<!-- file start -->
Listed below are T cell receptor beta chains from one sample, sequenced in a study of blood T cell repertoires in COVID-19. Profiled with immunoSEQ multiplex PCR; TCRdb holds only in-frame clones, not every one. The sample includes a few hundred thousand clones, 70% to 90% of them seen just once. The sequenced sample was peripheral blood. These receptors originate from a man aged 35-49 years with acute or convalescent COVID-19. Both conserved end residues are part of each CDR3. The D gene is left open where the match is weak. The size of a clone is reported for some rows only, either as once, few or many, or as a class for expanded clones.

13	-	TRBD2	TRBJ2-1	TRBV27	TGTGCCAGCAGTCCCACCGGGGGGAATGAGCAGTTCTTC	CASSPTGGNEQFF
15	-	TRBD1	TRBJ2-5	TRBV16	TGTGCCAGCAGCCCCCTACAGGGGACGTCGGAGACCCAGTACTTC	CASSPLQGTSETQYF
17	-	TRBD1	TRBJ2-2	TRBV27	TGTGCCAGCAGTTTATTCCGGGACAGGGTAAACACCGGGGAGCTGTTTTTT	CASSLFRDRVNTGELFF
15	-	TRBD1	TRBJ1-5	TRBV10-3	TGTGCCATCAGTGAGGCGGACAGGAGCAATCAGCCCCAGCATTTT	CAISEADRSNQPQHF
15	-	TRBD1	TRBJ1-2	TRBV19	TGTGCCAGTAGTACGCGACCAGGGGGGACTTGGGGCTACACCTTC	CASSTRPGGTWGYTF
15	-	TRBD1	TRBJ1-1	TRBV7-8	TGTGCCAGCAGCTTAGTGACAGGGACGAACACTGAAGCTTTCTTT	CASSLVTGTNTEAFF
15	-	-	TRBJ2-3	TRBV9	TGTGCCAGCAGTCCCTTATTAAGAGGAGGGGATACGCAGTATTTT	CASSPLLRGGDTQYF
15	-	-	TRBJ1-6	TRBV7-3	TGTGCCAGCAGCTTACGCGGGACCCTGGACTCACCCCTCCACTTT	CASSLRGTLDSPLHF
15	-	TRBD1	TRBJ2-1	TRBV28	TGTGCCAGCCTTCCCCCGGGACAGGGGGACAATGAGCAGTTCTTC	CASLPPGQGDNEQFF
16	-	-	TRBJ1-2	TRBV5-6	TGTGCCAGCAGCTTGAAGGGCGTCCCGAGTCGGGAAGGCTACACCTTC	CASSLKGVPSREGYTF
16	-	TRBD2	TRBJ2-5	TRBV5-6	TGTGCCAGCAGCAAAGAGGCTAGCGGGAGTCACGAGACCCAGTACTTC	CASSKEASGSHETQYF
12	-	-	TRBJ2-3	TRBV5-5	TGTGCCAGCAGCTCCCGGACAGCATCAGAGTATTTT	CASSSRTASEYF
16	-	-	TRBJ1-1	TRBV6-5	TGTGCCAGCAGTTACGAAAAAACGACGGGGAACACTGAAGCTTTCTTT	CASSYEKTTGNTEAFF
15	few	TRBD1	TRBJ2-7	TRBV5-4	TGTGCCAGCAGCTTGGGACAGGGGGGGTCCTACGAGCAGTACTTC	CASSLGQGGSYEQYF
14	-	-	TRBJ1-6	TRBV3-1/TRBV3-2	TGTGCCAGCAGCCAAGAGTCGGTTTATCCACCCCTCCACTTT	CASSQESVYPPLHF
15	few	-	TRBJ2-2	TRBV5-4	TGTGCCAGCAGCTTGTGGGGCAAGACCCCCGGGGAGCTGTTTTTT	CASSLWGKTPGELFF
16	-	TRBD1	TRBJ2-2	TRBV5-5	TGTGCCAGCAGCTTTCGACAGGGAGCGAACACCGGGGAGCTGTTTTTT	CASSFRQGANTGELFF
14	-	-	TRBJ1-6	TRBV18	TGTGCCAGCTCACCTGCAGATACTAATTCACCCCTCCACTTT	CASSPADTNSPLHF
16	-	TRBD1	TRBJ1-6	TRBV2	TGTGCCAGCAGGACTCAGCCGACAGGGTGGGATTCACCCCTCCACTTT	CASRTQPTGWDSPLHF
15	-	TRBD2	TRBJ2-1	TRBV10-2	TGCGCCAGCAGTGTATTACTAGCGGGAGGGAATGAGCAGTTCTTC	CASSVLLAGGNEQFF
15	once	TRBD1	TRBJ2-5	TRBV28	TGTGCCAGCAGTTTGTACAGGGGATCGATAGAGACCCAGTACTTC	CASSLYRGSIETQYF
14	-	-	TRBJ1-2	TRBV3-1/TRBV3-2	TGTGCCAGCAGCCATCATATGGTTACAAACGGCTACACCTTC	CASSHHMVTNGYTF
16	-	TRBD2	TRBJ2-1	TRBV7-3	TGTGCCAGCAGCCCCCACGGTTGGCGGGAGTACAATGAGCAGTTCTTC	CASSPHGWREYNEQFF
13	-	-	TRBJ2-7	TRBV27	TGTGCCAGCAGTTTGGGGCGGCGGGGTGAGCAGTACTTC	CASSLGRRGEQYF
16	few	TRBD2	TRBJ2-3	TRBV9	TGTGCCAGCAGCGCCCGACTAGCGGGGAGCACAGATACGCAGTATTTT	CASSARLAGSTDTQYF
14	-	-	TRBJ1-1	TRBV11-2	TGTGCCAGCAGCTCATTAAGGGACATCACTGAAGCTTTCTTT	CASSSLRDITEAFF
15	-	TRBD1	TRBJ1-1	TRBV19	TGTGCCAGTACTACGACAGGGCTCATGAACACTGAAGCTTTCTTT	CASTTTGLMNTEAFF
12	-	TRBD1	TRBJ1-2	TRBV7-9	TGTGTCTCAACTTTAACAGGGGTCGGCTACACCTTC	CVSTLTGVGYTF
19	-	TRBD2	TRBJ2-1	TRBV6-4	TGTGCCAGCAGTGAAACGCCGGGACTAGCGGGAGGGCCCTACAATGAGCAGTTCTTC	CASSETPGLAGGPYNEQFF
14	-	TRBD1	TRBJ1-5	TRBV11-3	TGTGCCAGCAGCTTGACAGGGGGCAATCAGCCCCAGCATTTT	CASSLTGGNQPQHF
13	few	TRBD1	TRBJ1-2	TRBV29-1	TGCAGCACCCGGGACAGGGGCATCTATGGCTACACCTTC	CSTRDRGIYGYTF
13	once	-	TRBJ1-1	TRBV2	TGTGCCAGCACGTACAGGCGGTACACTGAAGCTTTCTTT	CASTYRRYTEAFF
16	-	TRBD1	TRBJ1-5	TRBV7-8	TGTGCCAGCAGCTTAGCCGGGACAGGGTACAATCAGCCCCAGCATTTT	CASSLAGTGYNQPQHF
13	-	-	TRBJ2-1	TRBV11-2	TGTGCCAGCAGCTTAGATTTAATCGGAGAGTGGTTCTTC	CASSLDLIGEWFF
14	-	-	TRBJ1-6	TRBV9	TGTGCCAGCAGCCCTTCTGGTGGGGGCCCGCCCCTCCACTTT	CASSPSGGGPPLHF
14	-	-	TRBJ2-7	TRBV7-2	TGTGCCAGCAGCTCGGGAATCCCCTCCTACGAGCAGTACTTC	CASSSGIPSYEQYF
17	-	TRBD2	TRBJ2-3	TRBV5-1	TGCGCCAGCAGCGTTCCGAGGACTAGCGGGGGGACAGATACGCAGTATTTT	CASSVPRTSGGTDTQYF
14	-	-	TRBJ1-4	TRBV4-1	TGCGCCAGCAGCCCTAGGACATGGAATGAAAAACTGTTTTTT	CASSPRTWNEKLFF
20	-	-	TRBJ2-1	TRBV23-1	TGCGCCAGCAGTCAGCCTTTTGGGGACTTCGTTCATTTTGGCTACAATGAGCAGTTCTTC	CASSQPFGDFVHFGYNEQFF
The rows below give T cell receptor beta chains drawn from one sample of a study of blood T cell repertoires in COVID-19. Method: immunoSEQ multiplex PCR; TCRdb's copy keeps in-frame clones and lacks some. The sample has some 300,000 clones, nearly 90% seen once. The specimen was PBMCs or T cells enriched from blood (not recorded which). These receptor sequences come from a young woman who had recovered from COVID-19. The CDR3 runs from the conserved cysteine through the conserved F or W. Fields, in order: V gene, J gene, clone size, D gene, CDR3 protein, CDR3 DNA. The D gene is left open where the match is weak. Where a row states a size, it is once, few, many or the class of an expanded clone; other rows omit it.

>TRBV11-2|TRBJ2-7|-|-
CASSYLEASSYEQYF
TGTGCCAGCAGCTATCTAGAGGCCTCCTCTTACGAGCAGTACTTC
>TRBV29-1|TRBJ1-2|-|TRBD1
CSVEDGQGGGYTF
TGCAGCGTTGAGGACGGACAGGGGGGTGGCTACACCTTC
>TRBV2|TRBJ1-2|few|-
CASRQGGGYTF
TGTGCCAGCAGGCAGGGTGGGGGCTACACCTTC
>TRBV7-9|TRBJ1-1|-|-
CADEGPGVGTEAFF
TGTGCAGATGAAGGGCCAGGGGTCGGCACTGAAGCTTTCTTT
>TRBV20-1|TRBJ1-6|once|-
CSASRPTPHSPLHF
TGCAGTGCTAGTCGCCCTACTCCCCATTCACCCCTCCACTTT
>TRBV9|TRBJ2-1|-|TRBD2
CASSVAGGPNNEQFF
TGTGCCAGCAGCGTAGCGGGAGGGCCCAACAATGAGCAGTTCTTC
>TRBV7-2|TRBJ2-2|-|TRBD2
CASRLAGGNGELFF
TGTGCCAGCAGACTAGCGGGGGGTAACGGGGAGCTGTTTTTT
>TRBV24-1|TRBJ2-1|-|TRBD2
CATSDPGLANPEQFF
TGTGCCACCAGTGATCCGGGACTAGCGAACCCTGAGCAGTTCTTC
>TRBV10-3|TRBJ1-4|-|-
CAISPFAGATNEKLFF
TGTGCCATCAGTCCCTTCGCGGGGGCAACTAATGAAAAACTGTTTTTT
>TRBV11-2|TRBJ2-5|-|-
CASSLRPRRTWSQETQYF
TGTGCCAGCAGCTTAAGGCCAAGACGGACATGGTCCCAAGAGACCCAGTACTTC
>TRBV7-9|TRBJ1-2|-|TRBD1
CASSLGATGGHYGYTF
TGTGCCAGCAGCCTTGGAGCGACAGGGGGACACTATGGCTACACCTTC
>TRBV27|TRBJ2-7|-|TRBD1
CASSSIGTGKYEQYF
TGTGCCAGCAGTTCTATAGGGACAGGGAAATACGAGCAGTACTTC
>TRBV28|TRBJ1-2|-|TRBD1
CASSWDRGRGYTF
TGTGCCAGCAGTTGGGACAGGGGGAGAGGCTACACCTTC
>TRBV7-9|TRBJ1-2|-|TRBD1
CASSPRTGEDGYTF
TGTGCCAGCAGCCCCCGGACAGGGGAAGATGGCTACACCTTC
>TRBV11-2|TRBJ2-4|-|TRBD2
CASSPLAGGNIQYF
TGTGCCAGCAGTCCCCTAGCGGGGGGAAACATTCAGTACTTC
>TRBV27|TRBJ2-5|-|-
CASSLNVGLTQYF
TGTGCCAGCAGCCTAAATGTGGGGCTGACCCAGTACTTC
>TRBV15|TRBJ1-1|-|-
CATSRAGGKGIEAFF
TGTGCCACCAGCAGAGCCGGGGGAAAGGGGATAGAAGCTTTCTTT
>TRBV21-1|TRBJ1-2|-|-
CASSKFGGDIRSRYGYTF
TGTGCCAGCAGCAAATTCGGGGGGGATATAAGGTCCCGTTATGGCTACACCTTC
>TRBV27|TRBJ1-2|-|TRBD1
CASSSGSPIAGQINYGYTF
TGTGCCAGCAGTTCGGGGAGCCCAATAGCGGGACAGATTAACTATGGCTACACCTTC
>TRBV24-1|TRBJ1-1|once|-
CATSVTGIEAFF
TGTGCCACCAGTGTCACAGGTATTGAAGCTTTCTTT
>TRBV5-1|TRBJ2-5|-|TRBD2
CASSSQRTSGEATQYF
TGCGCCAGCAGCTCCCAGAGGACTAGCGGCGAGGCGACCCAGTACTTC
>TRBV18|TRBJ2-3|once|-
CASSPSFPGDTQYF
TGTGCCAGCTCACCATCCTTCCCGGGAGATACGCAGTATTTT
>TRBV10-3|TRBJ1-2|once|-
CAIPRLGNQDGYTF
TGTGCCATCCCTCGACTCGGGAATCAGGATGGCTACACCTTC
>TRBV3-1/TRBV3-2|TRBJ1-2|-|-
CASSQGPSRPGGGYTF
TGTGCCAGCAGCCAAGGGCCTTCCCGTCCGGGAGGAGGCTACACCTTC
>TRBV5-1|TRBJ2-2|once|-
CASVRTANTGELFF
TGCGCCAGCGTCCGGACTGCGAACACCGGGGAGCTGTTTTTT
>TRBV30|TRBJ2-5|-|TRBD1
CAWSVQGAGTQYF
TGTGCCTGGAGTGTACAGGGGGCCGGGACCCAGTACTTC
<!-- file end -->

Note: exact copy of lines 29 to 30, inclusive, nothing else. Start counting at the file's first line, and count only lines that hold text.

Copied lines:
12	-	TRBD1	TRBJ1-2	TRBV7-9	TGTGTCTCAACTTTAACAGGGGTCGGCTACACCTTC	CVSTLTGVGYTF
19	-	TRBD2	TRBJ2-1	TRBV6-4	TGTGCCAGCAGTGAAACGCCGGGACTAGCGGGAGGGCCCTACAATGAGCAGTTCTTC	CASSETPGLAGGPYNEQFF